> 2. Use IPv4 as the P1 transport version. For obvious reasons, most exterior 
> networks are brain damaged and can't do IPv6.
> 
> 3. Create one or more P2s to make selectors for traffic inclusion and 
> exclusion. Note there's a bug in PFSense, where if you do IPSec from not-LAN 
> interfaces, the traffic to the firewall's IP gets stolen unless you manually 
> hack the PHP file that generates the IPSec traffic selector configuration, to 
> whitelist more interfaces. This prevents being able to do Ping, DNS, NTP, 
> etc. 
> all other services against the firewall on non-LAN if IPSec is on. Bad times 
> right there.

Additional details would be great here.  Even better would be to open a bug on 
redmine.pfsense.org with these additional details.

> 
> 4. On whatever side of a tunnel has a dynamic IP, if any, always use 
> "Distinguished Name" as the Identifier. If you don't, a whole series of 
> heinously insane stuff happens, which greatly increases the difficulty for 
> the 
> VPN Daemons to find the right PSKs or other credentials for the tunnel, and 
> you get weird auth and crypto failures that make no sense.
> 
> Note: this DNS name doesn't actually have to be defined or valid. It's 
> basically a magic string. But you could define them in a DNS zone somewhere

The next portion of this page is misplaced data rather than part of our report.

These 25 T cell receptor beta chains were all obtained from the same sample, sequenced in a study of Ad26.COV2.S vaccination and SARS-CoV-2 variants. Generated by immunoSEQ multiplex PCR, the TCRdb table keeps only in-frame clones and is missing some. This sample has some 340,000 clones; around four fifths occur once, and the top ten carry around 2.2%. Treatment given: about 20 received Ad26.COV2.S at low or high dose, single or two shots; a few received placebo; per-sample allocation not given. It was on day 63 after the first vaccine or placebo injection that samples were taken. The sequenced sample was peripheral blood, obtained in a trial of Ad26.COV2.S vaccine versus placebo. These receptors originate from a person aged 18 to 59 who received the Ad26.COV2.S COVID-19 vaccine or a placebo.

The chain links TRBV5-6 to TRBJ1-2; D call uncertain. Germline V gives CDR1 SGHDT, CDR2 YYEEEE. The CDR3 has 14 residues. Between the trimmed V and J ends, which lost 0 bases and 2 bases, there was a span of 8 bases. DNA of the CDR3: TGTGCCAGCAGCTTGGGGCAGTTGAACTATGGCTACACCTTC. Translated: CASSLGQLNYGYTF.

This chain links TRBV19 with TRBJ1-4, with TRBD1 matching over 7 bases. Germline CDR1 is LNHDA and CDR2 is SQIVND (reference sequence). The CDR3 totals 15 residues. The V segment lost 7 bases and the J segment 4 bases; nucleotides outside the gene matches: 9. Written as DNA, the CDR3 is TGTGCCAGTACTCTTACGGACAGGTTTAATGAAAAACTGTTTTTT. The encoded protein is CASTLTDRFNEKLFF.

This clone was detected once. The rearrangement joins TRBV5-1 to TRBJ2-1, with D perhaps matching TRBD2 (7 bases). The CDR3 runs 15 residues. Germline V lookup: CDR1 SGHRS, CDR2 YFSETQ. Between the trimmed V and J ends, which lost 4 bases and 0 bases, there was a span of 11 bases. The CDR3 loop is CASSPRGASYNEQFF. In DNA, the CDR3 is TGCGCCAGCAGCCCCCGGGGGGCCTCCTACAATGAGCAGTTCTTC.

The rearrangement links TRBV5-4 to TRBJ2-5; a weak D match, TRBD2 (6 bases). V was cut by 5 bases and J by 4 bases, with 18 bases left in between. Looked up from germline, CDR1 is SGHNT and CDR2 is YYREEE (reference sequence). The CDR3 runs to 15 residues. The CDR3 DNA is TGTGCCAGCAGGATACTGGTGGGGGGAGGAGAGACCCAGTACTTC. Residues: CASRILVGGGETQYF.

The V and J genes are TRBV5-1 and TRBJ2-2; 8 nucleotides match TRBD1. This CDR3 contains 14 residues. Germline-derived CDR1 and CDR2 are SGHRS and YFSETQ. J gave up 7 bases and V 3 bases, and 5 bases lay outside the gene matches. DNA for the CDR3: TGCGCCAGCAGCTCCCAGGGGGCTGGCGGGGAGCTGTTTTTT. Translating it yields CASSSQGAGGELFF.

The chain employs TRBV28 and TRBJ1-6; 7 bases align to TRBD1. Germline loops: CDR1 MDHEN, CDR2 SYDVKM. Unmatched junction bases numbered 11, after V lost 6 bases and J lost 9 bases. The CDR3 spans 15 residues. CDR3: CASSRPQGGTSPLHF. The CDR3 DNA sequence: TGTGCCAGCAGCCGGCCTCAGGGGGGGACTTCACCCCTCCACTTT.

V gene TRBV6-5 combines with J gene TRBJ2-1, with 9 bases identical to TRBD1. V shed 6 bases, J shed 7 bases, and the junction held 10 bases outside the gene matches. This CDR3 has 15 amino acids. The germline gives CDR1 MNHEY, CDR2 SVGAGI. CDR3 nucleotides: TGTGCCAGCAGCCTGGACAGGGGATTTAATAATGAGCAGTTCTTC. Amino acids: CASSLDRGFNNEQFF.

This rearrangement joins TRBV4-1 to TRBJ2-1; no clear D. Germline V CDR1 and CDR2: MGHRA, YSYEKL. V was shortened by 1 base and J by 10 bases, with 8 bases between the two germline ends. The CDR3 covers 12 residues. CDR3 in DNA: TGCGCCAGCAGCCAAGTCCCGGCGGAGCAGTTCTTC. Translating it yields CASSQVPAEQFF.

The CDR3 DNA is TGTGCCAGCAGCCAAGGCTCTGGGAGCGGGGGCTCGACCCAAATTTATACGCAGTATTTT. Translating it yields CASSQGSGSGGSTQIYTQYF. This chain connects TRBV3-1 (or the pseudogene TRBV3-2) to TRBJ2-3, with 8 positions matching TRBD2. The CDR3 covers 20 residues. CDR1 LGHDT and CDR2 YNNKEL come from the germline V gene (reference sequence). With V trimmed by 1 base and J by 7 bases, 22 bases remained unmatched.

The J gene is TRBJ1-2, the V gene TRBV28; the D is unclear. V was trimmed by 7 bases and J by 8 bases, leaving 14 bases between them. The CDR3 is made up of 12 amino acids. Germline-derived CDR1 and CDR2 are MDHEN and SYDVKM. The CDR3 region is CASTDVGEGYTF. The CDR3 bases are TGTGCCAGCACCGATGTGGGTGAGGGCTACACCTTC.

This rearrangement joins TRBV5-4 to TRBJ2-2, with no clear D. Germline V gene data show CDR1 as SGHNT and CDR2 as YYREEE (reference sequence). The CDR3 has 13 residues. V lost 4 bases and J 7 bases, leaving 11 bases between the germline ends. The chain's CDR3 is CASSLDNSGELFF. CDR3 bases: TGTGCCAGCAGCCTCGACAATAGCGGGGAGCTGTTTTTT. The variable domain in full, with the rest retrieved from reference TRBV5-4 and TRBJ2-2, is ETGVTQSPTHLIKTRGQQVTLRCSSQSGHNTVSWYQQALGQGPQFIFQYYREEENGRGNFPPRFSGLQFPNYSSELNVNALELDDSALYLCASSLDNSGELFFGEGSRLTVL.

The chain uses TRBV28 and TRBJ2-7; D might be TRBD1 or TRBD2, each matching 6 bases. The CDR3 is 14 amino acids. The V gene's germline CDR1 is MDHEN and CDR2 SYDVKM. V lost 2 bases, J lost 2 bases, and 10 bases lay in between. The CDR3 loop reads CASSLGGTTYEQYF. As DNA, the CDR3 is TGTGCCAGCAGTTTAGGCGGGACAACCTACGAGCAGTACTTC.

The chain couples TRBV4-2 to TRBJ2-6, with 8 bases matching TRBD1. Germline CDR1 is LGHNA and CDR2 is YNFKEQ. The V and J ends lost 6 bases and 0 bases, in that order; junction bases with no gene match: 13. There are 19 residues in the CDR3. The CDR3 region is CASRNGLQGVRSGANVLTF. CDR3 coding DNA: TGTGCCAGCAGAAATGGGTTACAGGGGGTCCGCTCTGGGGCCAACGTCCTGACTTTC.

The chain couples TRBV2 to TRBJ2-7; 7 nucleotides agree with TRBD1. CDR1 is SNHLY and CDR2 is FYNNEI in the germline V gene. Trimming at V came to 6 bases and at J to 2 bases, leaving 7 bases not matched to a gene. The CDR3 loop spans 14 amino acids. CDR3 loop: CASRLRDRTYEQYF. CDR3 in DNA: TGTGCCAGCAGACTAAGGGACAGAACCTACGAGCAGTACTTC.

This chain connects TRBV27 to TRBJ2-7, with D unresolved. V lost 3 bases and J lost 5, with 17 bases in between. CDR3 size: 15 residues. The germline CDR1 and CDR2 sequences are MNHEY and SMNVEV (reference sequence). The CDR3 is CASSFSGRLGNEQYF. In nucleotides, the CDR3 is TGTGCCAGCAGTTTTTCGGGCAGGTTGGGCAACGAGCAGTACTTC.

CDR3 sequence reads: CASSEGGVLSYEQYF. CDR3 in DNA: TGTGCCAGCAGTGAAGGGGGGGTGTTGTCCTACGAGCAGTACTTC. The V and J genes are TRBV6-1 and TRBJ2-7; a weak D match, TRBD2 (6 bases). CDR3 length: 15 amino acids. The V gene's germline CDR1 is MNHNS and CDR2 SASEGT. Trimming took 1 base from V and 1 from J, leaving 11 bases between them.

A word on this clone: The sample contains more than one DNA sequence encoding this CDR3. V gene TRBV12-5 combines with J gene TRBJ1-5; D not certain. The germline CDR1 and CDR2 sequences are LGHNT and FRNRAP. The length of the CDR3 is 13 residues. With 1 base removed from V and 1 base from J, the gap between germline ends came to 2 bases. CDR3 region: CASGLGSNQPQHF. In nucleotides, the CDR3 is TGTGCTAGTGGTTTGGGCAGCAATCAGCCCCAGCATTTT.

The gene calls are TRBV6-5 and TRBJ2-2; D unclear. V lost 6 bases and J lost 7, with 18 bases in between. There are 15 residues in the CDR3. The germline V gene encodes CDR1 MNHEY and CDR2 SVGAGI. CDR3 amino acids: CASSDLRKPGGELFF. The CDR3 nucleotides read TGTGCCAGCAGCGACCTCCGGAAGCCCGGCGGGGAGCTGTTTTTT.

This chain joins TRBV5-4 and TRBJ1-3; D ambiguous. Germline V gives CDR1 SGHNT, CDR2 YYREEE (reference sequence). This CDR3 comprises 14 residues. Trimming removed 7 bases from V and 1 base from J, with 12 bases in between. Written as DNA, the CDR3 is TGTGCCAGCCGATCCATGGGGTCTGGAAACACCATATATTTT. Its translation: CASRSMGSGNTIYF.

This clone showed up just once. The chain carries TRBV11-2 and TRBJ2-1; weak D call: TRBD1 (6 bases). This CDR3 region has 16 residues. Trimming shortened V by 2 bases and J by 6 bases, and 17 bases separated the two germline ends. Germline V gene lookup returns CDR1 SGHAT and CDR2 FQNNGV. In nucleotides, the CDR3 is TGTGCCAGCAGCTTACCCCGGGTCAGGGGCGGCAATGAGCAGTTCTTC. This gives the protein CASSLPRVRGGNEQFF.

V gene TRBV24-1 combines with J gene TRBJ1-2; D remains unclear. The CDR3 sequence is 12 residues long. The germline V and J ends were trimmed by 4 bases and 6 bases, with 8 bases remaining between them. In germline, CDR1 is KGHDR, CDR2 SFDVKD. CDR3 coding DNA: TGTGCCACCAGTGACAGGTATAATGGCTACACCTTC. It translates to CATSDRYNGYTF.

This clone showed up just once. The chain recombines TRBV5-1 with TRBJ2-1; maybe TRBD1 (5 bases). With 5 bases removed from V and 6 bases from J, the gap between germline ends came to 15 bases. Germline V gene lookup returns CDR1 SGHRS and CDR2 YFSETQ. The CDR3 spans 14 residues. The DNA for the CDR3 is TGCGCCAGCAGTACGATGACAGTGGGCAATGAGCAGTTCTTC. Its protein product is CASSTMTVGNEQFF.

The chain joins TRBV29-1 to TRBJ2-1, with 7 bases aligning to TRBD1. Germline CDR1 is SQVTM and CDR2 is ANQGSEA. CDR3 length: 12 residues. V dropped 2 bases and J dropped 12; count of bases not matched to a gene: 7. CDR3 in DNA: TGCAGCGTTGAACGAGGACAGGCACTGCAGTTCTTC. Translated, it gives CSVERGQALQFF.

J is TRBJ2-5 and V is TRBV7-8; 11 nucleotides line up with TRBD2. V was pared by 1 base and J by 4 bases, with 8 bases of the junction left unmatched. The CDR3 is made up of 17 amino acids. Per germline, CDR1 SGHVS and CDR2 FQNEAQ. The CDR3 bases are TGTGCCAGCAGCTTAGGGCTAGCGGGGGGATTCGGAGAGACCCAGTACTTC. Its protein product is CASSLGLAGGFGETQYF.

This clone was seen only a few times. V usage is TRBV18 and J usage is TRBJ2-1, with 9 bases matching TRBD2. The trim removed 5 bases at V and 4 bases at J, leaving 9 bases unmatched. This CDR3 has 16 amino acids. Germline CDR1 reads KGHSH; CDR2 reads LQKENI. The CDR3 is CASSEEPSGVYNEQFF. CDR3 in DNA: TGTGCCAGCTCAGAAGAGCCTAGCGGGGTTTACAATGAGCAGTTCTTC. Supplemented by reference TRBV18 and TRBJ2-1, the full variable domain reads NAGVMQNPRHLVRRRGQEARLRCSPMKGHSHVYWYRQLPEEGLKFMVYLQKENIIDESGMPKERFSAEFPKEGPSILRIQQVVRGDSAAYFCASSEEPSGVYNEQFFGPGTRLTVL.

> if 
> you felt like it.
> 
> Set the non-dynamic end to Peer IP, or anything else, but that one works well 
> for me.
> 
> Make sure this, and all other settings, are appropriately reciprocal from 
> each 
> side or stuff blows up in weird ways.
> 
> 5. Unfortunately, in my case, connections always blow up and drop traffic, if 
> "Disable rekey" is not checked on the Initiator end. This is really bad 
> because these things are really supposed to be rekeyed. But if you don't fix 
> it, SSHes and other important items don't just politely die, they freeze up 
> unexplicably and get jammed up in the IPSec state machines never to 
> apparently 
> return.
> 
> 6. Generally, check "Responder Only" on the non-dynamic side of the tunnel or 
> things blow up.
> 
> 7. Perversely, completely disable MOBIKE, regardless if both ends are static 
> IPs or one is dynamic or not. It can cause the state machine epic fails